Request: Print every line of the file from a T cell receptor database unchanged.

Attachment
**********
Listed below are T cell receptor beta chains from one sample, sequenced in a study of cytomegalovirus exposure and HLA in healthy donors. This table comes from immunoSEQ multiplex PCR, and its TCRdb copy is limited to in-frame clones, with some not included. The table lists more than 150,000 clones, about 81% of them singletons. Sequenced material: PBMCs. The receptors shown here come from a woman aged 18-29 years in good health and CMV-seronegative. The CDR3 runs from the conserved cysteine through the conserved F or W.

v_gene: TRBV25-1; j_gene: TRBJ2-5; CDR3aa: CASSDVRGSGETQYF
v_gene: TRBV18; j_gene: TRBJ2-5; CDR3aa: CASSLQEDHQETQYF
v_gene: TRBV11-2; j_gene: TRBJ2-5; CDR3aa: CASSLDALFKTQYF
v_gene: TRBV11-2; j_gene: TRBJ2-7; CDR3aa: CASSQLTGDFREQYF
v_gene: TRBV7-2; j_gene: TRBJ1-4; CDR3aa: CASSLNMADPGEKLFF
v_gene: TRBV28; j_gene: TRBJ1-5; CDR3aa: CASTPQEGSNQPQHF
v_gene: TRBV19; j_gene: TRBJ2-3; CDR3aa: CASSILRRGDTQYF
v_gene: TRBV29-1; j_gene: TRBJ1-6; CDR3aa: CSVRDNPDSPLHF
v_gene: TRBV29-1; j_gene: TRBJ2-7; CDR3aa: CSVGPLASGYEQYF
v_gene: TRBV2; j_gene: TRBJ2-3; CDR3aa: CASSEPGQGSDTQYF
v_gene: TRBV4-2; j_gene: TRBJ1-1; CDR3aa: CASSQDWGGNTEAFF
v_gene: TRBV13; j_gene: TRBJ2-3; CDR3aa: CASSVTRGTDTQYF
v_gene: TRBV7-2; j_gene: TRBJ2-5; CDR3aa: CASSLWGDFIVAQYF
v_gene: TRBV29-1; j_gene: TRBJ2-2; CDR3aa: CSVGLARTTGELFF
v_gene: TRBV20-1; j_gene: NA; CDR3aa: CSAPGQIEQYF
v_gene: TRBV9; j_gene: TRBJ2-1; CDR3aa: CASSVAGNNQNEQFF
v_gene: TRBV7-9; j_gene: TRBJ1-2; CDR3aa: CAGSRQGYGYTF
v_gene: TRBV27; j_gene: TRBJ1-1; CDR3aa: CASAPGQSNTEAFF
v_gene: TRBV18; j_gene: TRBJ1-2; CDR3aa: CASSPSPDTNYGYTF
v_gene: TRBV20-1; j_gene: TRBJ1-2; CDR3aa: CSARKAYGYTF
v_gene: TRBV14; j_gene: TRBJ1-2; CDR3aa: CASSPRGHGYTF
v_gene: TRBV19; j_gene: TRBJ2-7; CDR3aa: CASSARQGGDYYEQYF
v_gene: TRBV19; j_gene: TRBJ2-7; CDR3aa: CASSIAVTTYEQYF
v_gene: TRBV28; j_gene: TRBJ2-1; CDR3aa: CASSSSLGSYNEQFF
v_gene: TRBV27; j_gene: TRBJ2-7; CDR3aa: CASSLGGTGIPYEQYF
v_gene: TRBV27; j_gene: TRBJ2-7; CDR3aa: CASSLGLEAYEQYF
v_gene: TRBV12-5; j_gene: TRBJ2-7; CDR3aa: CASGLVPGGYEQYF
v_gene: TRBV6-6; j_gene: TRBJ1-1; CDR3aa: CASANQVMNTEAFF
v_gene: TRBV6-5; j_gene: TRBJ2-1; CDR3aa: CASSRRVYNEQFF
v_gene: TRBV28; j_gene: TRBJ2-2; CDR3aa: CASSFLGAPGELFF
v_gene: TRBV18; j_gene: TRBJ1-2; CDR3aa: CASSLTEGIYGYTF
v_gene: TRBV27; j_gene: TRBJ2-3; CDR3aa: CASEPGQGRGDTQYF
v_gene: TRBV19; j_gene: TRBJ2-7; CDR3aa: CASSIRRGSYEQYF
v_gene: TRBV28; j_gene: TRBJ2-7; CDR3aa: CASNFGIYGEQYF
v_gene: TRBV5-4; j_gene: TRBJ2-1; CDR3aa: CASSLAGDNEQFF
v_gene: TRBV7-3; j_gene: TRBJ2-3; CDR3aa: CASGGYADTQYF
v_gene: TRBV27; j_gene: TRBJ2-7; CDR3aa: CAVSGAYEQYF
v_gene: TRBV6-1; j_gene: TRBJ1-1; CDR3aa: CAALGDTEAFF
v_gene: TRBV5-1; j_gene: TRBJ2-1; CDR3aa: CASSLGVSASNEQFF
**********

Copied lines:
Listed below are T cell receptor beta chains from one sample, sequenced in a study of cytomegalovirus exposure and HLA in healthy donors. This table comes from immunoSEQ multiplex PCR, and its TCRdb copy is limited to in-frame clones, with some not included. The table lists more than 150,000 clones, about 81% of them singletons. Sequenced material: PBMCs. The receptors shown here come from a woman aged 18-29 years in good health and CMV-seronegative. The CDR3 runs from the conserved cysteine through the conserved F or W.

v_gene: TRBV25-1; j_gene: TRBJ2-5; CDR3aa: CASSDVRGSGETQYF
v_gene: TRBV18; j_gene: TRBJ2-5; CDR3aa: CASSLQEDHQETQYF
v_gene: TRBV11-2; j_gene: TRBJ2-5; CDR3aa: CASSLDALFKTQYF
v_gene: TRBV11-2; j_gene: TRBJ2-7; CDR3aa: CASSQLTGDFREQYF
v_gene: TRBV7-2; j_gene: TRBJ1-4; CDR3aa: CASSLNMADPGEKLFF
v_gene: TRBV28; j_gene: TRBJ1-5; CDR3aa: CASTPQEGSNQPQHF
v_gene: TRBV19; j_gene: TRBJ2-3; CDR3aa: CASSILRRGDTQYF
v_gene: TRBV29-1; j_gene: TRBJ1-6; CDR3aa: CSVRDNPDSPLHF
v_gene: TRBV29-1; j_gene: TRBJ2-7; CDR3aa: CSVGPLASGYEQYF
v_gene: TRBV2; j_gene: TRBJ2-3; CDR3aa: CASSEPGQGSDTQYF
v_gene: TRBV4-2; j_gene: TRBJ1-1; CDR3aa: CASSQDWGGNTEAFF
v_gene: TRBV13; j_gene: TRBJ2-3; CDR3aa: CASSVTRGTDTQYF
v_gene: TRBV7-2; j_gene: TRBJ2-5; CDR3aa: CASSLWGDFIVAQYF
v_gene: TRBV29-1; j_gene: TRBJ2-2; CDR3aa: CSVGLARTTGELFF
v_gene: TRBV20-1; j_gene: NA; CDR3aa: CSAPGQIEQYF
v_gene: TRBV9; j_gene: TRBJ2-1; CDR3aa: CASSVAGNNQNEQFF
v_gene: TRBV7-9; j_gene: TRBJ1-2; CDR3aa: CAGSRQGYGYTF
v_gene: TRBV27; j_gene: TRBJ1-1; CDR3aa: CASAPGQSNTEAFF
v_gene: TRBV18; j_gene: TRBJ1-2; CDR3aa: CASSPSPDTNYGYTF
v_gene: TRBV20-1; j_gene: TRBJ1-2; CDR3aa: CSARKAYGYTF
v_gene: TRBV14; j_gene: TRBJ1-2; CDR3aa: CASSPRGHGYTF
v_gene: TRBV19; j_gene: TRBJ2-7; CDR3aa: CASSARQGGDYYEQYF
v_gene: TRBV19; j_gene: TRBJ2-7; CDR3aa: CASSIAVTTYEQYF
v_gene: TRBV28; j_gene: TRBJ2-1; CDR3aa: CASSSSLGSYNEQFF
v_gene: TRBV27; j_gene: TRBJ2-7; CDR3aa: CASSLGGTGIPYEQYF
v_gene: TRBV27; j_gene: TRBJ2-7; CDR3aa: CASSLGLEAYEQYF
v_gene: TRBV12-5; j_gene: TRBJ2-7; CDR3aa: CASGLVPGGYEQYF
v_gene: TRBV6-6; j_gene: TRBJ1-1; CDR3aa: CASANQVMNTEAFF
v_gene: TRBV6-5; j_gene: TRBJ2-1; CDR3aa: CASSRRVYNEQFF
v_gene: TRBV28; j_gene: TRBJ2-2; CDR3aa: CASSFLGAPGELFF
v_gene: TRBV18; j_gene: TRBJ1-2; CDR3aa: CASSLTEGIYGYTF
v_gene: TRBV27; j_gene: TRBJ2-3; CDR3aa: CASEPGQGRGDTQYF
v_gene: TRBV19; j_gene: TRBJ2-7; CDR3aa: CASSIRRGSYEQYF
v_gene: TRBV28; j_gene: TRBJ2-7; CDR3aa: CASNFGIYGEQYF
v_gene: TRBV5-4; j_gene: TRBJ2-1; CDR3aa: CASSLAGDNEQFF
v_gene: TRBV7-3; j_gene: TRBJ2-3; CDR3aa: CASGGYADTQYF
v_gene: TRBV27; j_gene: TRBJ2-7; CDR3aa: CAVSGAYEQYF
v_gene: TRBV6-1; j_gene: TRBJ1-1; CDR3aa: CAALGDTEAFF
v_gene: TRBV5-1; j_gene: TRBJ2-1; CDR3aa: CASSLGVSASNEQFF